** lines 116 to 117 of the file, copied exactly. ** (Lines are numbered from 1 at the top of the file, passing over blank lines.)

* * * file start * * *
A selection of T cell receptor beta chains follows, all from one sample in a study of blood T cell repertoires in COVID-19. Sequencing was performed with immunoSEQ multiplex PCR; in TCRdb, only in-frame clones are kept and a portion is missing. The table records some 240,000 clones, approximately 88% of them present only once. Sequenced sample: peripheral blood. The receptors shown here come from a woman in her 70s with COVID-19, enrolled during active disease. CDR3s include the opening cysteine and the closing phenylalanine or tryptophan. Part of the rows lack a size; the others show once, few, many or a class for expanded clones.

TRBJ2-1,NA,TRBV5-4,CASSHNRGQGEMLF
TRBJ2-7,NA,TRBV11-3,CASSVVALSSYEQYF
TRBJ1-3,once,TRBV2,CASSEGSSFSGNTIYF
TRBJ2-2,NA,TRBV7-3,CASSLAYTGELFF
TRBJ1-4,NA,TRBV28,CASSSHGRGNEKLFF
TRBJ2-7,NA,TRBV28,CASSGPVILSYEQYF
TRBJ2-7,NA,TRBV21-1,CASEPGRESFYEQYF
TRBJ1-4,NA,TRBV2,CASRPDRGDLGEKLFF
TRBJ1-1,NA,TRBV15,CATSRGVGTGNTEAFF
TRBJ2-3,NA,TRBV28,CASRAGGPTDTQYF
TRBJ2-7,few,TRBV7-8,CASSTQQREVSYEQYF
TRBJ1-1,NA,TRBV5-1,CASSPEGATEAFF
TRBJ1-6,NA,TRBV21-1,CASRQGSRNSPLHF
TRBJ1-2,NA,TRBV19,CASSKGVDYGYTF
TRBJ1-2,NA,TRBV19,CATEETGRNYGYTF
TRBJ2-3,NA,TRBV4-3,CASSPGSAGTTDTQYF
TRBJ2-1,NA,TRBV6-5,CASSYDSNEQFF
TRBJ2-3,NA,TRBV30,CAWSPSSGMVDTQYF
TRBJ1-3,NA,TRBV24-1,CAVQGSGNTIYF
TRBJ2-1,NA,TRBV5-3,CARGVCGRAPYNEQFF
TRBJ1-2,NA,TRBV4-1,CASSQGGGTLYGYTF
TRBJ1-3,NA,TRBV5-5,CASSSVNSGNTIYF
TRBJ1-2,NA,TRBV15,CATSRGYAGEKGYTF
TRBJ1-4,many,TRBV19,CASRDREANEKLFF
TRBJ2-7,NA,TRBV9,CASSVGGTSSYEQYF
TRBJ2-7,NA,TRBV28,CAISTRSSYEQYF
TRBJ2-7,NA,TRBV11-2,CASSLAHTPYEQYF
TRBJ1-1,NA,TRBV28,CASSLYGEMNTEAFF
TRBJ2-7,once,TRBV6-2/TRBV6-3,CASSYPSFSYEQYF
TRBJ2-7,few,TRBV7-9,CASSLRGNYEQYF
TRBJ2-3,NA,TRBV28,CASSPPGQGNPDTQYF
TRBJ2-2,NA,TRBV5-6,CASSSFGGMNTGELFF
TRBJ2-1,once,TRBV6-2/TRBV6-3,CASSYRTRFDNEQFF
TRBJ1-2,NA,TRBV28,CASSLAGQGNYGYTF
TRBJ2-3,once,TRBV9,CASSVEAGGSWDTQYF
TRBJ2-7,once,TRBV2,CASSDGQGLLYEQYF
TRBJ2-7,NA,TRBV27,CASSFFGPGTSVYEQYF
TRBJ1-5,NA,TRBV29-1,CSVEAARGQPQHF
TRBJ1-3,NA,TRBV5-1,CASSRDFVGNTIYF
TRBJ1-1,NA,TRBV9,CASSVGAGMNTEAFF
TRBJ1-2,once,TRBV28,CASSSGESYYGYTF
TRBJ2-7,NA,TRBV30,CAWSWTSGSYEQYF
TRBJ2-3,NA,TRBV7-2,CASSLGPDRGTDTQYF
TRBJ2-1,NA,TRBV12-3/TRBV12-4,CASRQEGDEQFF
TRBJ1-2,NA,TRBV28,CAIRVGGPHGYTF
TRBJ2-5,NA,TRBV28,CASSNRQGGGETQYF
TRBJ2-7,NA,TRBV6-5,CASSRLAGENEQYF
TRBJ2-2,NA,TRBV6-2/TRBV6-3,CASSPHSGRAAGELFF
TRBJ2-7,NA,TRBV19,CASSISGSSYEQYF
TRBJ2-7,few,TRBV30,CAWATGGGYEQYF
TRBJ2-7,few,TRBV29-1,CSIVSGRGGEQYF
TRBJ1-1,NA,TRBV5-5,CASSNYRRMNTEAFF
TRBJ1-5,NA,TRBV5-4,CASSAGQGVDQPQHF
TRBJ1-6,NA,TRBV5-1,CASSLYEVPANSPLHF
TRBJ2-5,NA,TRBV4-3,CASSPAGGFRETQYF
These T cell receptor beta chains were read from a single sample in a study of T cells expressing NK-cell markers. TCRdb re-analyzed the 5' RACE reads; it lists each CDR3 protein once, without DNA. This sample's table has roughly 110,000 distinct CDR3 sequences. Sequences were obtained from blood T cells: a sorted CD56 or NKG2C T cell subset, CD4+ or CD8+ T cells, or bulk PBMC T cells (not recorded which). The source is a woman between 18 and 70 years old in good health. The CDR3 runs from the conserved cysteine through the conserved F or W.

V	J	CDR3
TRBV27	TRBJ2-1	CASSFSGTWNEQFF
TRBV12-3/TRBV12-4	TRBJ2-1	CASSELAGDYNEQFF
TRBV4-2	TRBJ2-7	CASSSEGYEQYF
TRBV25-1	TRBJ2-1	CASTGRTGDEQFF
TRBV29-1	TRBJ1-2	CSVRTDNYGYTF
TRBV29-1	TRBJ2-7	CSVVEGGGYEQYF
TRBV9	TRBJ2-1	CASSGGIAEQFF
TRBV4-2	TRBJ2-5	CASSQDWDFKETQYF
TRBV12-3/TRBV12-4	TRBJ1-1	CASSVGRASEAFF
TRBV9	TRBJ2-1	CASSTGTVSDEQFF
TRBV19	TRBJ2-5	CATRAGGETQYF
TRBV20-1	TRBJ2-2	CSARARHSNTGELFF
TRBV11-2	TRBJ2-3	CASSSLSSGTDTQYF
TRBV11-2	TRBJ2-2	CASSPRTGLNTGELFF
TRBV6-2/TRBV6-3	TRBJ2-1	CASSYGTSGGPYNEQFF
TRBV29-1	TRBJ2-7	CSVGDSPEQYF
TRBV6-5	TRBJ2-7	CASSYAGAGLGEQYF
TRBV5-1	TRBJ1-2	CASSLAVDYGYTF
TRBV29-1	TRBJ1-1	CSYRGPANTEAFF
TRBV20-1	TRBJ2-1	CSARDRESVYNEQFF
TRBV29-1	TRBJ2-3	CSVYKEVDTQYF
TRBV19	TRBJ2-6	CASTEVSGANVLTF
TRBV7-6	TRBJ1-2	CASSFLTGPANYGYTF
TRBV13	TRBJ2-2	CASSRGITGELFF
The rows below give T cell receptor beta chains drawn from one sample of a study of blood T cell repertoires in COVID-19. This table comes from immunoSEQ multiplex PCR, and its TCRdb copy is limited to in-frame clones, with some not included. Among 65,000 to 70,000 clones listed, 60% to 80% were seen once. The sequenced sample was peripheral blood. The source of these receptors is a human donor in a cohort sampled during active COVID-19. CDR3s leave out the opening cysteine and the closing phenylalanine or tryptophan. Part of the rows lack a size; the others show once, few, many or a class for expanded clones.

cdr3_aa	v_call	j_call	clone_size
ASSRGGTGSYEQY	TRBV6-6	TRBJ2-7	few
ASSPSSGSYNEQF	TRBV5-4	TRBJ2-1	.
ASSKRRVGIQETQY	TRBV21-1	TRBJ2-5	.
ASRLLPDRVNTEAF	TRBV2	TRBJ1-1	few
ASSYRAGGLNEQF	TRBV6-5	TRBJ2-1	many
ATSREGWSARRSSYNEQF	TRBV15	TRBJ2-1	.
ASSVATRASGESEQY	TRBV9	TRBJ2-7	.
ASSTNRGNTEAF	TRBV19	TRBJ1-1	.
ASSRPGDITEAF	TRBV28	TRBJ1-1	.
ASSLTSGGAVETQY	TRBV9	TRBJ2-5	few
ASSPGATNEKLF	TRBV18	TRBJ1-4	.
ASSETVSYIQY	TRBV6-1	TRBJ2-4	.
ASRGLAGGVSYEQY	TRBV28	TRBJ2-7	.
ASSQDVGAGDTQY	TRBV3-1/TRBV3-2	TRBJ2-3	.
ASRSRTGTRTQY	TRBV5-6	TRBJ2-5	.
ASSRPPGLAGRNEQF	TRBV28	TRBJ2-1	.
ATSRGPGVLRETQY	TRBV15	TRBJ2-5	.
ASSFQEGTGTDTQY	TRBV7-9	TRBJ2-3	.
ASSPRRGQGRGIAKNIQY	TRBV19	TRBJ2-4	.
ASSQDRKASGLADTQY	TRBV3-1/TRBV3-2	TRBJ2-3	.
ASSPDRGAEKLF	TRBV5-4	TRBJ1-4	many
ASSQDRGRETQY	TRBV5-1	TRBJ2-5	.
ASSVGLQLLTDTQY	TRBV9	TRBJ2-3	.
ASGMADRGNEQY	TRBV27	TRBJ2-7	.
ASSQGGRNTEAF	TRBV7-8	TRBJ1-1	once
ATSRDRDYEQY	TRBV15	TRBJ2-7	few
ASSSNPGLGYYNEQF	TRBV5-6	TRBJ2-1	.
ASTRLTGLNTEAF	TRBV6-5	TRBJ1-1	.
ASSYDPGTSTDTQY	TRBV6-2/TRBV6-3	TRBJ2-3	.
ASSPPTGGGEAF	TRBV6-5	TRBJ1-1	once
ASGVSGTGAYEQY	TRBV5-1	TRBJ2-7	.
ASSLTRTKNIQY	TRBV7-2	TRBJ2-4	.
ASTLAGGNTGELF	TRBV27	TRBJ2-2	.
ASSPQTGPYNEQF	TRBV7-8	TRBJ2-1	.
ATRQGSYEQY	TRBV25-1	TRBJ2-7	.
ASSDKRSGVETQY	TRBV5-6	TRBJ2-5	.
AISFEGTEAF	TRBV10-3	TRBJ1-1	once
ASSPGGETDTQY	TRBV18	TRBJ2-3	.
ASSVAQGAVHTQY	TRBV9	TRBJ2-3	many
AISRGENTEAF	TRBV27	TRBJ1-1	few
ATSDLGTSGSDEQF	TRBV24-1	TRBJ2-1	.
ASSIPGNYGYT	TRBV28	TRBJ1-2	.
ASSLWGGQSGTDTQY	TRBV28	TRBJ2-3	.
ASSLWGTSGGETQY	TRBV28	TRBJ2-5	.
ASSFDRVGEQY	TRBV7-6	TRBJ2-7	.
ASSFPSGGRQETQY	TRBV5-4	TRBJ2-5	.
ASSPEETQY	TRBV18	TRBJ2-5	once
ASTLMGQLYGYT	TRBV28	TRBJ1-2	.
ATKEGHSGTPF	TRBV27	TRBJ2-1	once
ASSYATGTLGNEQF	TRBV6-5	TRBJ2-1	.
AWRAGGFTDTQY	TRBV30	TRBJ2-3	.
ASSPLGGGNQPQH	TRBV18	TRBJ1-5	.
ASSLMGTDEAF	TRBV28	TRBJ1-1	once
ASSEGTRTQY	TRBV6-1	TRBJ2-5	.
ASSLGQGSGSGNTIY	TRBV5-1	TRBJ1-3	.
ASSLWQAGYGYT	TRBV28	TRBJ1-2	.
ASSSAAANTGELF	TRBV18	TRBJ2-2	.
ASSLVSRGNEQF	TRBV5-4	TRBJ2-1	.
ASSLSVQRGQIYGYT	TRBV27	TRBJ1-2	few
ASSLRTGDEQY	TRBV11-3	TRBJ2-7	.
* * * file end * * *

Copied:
ASSLTRTKNIQY	TRBV7-2	TRBJ2-4	.
ASTLAGGNTGELF	TRBV27	TRBJ2-2	.